Writing (as you’ve certainly noticed) is hard; and scientists (as you’ve even more certainly noticed) need to do a lot of it. In hindsight, one of the more revolutionary moments in my career was when I figured out that writing isn’t just something that magically happens whenever a research project gets finished. Instead, I figured out, writing is a craft I can learn and practice – just like statistics, or cooking, or tennis. Over the years since this earthshaking (not sarcasm!) realization, I’ve learned a lot, and if I’m not a writing genius, I’m at least a lot better and a lot more efficient than I once was.
Much of what I’ve learned found its way into The Scientist’s Guide to Writing, and I hope you’ll pick up a copy – your library will have it, or can get it, if you don’t want to buy it. But no single book can cover everything, or suit everyone’s preferences.* Fortunately, there are many, many resources out there for scientific writers – those just starting out, or those (like me) who realize that even decades into a career, there’s still more to learn.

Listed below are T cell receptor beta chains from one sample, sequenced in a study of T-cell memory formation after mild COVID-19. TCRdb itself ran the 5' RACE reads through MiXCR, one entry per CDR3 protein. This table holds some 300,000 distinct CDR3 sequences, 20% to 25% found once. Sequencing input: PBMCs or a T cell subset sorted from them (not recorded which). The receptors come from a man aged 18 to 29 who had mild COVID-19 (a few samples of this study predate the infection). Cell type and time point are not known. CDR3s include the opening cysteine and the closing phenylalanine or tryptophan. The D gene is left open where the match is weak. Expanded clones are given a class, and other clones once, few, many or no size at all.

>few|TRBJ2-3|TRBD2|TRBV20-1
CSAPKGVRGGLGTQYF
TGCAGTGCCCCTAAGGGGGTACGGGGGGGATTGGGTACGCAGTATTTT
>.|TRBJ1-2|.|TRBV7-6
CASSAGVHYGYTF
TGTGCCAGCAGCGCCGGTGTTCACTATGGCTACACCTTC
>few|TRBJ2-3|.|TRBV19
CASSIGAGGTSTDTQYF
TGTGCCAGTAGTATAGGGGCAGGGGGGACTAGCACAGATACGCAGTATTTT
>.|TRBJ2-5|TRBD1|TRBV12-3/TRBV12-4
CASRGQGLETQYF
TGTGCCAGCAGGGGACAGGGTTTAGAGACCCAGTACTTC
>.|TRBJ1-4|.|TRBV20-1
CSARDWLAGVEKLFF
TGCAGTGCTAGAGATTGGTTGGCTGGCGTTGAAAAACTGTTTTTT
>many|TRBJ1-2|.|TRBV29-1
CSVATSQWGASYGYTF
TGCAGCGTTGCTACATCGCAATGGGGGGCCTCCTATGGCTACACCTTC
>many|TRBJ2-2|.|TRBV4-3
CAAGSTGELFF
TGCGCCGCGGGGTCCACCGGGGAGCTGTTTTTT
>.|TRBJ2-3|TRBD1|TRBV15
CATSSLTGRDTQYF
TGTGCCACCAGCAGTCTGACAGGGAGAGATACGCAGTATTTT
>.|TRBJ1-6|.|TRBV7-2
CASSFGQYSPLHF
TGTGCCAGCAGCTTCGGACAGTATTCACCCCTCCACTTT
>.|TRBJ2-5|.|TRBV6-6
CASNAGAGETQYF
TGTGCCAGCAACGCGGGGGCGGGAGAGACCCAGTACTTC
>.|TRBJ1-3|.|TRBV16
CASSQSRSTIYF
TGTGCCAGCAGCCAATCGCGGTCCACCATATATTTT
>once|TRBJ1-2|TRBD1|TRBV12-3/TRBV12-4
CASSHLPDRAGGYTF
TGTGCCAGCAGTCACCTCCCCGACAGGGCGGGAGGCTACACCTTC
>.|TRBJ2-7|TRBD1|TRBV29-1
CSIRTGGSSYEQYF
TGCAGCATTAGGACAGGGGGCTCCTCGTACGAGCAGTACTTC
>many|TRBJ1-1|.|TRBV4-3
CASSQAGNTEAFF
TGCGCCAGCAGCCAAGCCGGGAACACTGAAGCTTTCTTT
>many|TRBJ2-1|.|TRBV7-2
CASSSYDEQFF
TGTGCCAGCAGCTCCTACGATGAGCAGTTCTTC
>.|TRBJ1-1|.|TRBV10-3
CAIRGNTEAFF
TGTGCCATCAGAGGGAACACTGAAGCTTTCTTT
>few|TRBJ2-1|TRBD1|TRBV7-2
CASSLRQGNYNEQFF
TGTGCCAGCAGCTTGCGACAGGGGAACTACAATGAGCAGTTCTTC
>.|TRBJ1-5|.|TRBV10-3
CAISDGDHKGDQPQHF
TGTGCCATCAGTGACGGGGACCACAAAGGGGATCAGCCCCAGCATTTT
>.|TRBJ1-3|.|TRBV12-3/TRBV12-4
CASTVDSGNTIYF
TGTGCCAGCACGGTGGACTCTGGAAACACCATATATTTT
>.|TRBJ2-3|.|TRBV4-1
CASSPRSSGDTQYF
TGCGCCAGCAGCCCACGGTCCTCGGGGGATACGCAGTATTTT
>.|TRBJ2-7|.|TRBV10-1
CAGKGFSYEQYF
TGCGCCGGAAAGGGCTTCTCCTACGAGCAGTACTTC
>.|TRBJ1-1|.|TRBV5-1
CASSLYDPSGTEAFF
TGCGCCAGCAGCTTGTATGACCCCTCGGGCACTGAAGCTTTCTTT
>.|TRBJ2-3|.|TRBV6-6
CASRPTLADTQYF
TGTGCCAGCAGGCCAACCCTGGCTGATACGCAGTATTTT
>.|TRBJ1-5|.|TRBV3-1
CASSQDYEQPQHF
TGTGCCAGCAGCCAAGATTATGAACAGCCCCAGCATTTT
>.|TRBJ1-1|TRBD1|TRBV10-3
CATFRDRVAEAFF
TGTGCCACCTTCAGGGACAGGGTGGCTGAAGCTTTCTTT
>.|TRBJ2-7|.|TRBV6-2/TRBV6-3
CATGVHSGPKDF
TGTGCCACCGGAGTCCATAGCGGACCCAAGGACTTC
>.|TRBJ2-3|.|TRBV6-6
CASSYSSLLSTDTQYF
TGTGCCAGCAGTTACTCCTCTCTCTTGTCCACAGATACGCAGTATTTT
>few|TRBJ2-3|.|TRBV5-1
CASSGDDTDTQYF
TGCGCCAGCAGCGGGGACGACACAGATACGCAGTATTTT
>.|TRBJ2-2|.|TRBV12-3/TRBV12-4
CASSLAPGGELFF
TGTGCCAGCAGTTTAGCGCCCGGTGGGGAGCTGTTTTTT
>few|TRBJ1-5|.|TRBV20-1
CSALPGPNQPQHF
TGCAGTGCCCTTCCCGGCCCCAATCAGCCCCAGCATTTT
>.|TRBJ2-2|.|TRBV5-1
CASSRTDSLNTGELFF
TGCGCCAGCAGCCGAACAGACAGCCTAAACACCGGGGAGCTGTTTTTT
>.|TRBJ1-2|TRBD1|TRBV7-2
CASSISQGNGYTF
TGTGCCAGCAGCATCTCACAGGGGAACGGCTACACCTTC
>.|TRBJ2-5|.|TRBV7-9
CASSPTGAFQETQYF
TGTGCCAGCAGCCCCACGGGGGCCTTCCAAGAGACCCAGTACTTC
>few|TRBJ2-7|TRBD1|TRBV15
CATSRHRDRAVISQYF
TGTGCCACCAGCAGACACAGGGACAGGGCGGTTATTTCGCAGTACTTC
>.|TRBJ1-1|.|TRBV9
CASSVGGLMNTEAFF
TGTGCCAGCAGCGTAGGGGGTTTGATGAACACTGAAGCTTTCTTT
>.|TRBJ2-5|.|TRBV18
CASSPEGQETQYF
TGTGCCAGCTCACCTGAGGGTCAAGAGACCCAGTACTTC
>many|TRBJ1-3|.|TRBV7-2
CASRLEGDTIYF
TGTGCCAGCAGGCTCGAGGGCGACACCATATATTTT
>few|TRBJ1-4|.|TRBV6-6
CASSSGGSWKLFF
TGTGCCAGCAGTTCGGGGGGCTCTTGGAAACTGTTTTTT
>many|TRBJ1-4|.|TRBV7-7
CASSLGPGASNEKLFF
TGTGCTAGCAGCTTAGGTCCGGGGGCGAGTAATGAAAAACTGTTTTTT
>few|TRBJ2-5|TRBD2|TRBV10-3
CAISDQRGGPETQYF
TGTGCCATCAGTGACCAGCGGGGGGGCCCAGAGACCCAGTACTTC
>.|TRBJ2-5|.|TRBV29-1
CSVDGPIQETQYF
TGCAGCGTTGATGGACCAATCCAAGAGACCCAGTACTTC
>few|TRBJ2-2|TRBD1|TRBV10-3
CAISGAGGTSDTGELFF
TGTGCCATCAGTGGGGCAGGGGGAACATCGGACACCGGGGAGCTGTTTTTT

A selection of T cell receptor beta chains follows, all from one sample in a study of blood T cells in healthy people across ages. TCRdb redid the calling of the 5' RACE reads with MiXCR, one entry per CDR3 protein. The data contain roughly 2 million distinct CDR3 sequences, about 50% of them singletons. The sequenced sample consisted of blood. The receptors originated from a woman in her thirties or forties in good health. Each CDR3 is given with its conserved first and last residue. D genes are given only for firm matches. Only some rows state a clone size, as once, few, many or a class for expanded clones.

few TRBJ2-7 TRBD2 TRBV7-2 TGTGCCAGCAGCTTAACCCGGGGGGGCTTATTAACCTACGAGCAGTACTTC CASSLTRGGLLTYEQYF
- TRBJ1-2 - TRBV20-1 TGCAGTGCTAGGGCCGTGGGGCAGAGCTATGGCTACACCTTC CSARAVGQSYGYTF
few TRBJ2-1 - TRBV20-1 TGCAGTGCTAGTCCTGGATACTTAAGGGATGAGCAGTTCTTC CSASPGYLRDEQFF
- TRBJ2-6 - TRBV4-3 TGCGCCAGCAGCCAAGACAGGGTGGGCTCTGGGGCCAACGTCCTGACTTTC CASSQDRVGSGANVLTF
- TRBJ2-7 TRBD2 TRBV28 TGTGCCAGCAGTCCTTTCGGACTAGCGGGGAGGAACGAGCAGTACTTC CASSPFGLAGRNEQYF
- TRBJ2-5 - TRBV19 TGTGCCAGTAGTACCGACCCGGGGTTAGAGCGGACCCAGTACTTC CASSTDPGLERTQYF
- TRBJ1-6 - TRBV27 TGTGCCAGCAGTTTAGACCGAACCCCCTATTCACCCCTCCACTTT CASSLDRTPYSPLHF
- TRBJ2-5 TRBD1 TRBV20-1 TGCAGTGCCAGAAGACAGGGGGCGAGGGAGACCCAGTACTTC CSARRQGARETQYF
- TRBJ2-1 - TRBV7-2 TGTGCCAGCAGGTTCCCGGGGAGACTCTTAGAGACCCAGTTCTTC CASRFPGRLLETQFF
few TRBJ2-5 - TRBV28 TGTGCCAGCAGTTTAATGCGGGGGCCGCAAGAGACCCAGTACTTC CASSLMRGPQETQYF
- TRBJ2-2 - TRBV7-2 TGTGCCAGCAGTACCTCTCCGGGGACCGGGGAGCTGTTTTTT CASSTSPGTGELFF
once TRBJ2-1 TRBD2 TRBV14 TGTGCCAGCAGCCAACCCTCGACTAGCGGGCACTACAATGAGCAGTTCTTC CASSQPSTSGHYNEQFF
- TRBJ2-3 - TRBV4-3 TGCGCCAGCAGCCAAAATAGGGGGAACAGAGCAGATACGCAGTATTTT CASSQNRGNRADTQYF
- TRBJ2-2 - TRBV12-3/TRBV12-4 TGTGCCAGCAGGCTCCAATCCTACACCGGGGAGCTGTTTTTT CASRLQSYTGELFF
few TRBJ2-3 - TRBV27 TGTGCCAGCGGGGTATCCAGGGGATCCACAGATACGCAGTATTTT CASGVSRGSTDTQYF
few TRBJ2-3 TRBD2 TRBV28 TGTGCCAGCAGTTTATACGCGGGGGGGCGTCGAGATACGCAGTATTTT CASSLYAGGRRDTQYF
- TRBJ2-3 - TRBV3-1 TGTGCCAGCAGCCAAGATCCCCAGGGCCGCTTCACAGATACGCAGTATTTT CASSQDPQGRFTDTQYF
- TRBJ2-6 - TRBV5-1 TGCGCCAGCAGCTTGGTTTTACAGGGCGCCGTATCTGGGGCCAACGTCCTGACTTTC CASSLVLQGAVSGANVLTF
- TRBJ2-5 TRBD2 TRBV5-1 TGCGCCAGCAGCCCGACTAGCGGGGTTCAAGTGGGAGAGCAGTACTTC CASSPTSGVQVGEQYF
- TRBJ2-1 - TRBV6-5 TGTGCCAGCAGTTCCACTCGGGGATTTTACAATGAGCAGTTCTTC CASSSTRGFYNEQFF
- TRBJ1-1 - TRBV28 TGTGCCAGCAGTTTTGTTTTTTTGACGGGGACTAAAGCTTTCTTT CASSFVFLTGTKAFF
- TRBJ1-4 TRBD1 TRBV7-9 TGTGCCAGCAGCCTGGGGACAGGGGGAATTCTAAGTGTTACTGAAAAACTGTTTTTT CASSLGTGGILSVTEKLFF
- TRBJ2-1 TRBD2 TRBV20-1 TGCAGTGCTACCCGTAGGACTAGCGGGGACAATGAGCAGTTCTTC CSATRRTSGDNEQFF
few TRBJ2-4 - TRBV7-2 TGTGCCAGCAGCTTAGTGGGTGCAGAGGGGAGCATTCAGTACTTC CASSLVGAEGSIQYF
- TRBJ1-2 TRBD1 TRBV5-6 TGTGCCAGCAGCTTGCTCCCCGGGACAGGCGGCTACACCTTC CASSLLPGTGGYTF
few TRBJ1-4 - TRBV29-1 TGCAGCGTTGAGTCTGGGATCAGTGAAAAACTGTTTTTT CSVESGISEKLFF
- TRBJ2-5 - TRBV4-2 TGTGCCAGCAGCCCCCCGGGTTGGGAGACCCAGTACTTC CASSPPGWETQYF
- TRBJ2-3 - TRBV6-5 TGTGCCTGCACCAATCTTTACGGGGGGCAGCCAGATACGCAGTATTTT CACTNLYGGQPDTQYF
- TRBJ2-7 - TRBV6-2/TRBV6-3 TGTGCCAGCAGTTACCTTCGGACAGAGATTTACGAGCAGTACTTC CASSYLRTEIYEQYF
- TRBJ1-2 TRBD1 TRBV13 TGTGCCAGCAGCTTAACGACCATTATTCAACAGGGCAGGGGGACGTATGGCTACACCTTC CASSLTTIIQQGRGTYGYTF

So: I’ve set up a curated list of writing resources. I intend to expand and refine it, and I’ll invite readers (there, not here) to drop their own favourites in the Replies. I hope you’ll find the list useful, and please share it widely if you do.
© Stephen Heard February 15, 2022
*^You, for example, may hate writers who put amusing asides into footnotes. If so, you might want to avoid The Scientist’s Guide to Writing – although you’ll miss my references to Agatha Christie and Alan Greenspan naked (not together!) and to Gloria Gaynor’s Best Disco Recording Grammy. Although, come to think of it, if you hate footnotes like that, what are you doing reading this one?